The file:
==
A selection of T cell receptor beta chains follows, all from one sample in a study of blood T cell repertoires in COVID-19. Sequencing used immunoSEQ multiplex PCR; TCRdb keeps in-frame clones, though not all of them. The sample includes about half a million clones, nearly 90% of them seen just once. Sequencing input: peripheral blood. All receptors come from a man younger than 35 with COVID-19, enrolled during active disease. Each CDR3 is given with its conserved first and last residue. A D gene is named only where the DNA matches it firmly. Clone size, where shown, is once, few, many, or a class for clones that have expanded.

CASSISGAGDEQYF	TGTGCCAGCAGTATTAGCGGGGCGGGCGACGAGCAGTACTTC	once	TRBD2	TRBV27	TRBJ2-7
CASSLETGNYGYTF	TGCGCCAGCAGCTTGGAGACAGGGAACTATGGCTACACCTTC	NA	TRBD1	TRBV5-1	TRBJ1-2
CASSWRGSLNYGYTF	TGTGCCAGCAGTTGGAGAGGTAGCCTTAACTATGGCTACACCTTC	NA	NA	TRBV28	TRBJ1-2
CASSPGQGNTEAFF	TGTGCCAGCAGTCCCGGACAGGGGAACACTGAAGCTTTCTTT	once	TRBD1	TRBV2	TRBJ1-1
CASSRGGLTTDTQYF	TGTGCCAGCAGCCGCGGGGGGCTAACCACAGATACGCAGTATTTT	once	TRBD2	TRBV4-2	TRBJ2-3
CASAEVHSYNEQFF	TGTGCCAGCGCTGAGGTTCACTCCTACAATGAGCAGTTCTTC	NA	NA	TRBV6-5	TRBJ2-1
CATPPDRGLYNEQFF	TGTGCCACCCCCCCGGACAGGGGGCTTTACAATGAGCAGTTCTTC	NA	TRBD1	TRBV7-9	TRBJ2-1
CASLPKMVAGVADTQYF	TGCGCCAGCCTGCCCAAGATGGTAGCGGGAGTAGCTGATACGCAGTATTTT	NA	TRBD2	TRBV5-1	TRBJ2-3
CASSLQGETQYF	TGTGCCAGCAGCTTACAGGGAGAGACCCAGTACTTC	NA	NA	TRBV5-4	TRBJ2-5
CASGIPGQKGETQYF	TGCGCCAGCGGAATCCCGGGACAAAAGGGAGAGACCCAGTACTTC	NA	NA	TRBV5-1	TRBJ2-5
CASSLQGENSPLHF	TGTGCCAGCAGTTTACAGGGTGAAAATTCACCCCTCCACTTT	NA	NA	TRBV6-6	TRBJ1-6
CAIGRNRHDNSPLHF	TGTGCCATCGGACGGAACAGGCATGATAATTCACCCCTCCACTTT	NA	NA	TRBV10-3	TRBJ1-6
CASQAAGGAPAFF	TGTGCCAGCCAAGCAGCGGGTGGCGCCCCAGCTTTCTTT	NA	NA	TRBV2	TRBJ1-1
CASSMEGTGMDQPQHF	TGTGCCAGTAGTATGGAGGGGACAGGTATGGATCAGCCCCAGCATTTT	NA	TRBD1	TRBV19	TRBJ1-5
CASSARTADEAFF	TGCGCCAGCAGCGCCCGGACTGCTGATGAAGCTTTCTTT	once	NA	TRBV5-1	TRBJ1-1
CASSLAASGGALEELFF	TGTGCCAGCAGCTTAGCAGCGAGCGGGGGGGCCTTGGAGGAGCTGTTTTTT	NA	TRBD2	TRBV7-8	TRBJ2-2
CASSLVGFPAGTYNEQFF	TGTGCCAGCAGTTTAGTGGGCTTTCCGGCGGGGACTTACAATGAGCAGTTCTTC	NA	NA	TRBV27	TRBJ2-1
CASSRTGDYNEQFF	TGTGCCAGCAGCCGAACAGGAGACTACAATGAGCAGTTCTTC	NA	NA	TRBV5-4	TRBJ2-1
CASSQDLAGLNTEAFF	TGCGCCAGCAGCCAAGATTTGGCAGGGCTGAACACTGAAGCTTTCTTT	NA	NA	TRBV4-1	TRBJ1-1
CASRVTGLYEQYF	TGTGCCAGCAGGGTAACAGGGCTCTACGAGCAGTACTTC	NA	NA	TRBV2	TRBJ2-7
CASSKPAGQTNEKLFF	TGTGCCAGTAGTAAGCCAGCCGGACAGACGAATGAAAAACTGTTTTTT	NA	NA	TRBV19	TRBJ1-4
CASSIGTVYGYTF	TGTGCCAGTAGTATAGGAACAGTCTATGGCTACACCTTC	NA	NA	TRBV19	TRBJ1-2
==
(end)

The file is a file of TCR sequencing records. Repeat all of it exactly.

A selection of T cell receptor beta chains follows, all from one sample in a study of blood T cell repertoires in COVID-19. Sequencing used immunoSEQ multiplex PCR; TCRdb keeps in-frame clones, though not all of them. The sample includes about half a million clones, nearly 90% of them seen just once. Sequencing input: peripheral blood. All receptors come from a man younger than 35 with COVID-19, enrolled during active disease. Each CDR3 is given with its conserved first and last residue. A D gene is named only where the DNA matches it firmly. Clone size, where shown, is once, few, many, or a class for clones that have expanded.

CASSISGAGDEQYF	TGTGCCAGCAGTATTAGCGGGGCGGGCGACGAGCAGTACTTC	once	TRBD2	TRBV27	TRBJ2-7
CASSLETGNYGYTF	TGCGCCAGCAGCTTGGAGACAGGGAACTATGGCTACACCTTC	NA	TRBD1	TRBV5-1	TRBJ1-2
CASSWRGSLNYGYTF	TGTGCCAGCAGTTGGAGAGGTAGCCTTAACTATGGCTACACCTTC	NA	NA	TRBV28	TRBJ1-2
CASSPGQGNTEAFF	TGTGCCAGCAGTCCCGGACAGGGGAACACTGAAGCTTTCTTT	once	TRBD1	TRBV2	TRBJ1-1
CASSRGGLTTDTQYF	TGTGCCAGCAGCCGCGGGGGGCTAACCACAGATACGCAGTATTTT	once	TRBD2	TRBV4-2	TRBJ2-3
CASAEVHSYNEQFF	TGTGCCAGCGCTGAGGTTCACTCCTACAATGAGCAGTTCTTC	NA	NA	TRBV6-5	TRBJ2-1
CATPPDRGLYNEQFF	TGTGCCACCCCCCCGGACAGGGGGCTTTACAATGAGCAGTTCTTC	NA	TRBD1	TRBV7-9	TRBJ2-1
CASLPKMVAGVADTQYF	TGCGCCAGCCTGCCCAAGATGGTAGCGGGAGTAGCTGATACGCAGTATTTT	NA	TRBD2	TRBV5-1	TRBJ2-3
CASSLQGETQYF	TGTGCCAGCAGCTTACAGGGAGAGACCCAGTACTTC	NA	NA	TRBV5-4	TRBJ2-5
CASGIPGQKGETQYF	TGCGCCAGCGGAATCCCGGGACAAAAGGGAGAGACCCAGTACTTC	NA	NA	TRBV5-1	TRBJ2-5
CASSLQGENSPLHF	TGTGCCAGCAGTTTACAGGGTGAAAATTCACCCCTCCACTTT	NA	NA	TRBV6-6	TRBJ1-6
CAIGRNRHDNSPLHF	TGTGCCATCGGACGGAACAGGCATGATAATTCACCCCTCCACTTT	NA	NA	TRBV10-3	TRBJ1-6
CASQAAGGAPAFF	TGTGCCAGCCAAGCAGCGGGTGGCGCCCCAGCTTTCTTT	NA	NA	TRBV2	TRBJ1-1
CASSMEGTGMDQPQHF	TGTGCCAGTAGTATGGAGGGGACAGGTATGGATCAGCCCCAGCATTTT	NA	TRBD1	TRBV19	TRBJ1-5
CASSARTADEAFF	TGCGCCAGCAGCGCCCGGACTGCTGATGAAGCTTTCTTT	once	NA	TRBV5-1	TRBJ1-1
CASSLAASGGALEELFF	TGTGCCAGCAGCTTAGCAGCGAGCGGGGGGGCCTTGGAGGAGCTGTTTTTT	NA	TRBD2	TRBV7-8	TRBJ2-2
CASSLVGFPAGTYNEQFF	TGTGCCAGCAGTTTAGTGGGCTTTCCGGCGGGGACTTACAATGAGCAGTTCTTC	NA	NA	TRBV27	TRBJ2-1
CASSRTGDYNEQFF	TGTGCCAGCAGCCGAACAGGAGACTACAATGAGCAGTTCTTC	NA	NA	TRBV5-4	TRBJ2-1
CASSQDLAGLNTEAFF	TGCGCCAGCAGCCAAGATTTGGCAGGGCTGAACACTGAAGCTTTCTTT	NA	NA	TRBV4-1	TRBJ1-1
CASRVTGLYEQYF	TGTGCCAGCAGGGTAACAGGGCTCTACGAGCAGTACTTC	NA	NA	TRBV2	TRBJ2-7
CASSKPAGQTNEKLFF	TGTGCCAGTAGTAAGCCAGCCGGACAGACGAATGAAAAACTGTTTTTT	NA	NA	TRBV19	TRBJ1-4
CASSIGTVYGYTF	TGTGCCAGTAGTATAGGAACAGTCTATGGCTACACCTTC	NA	NA	TRBV19	TRBJ1-2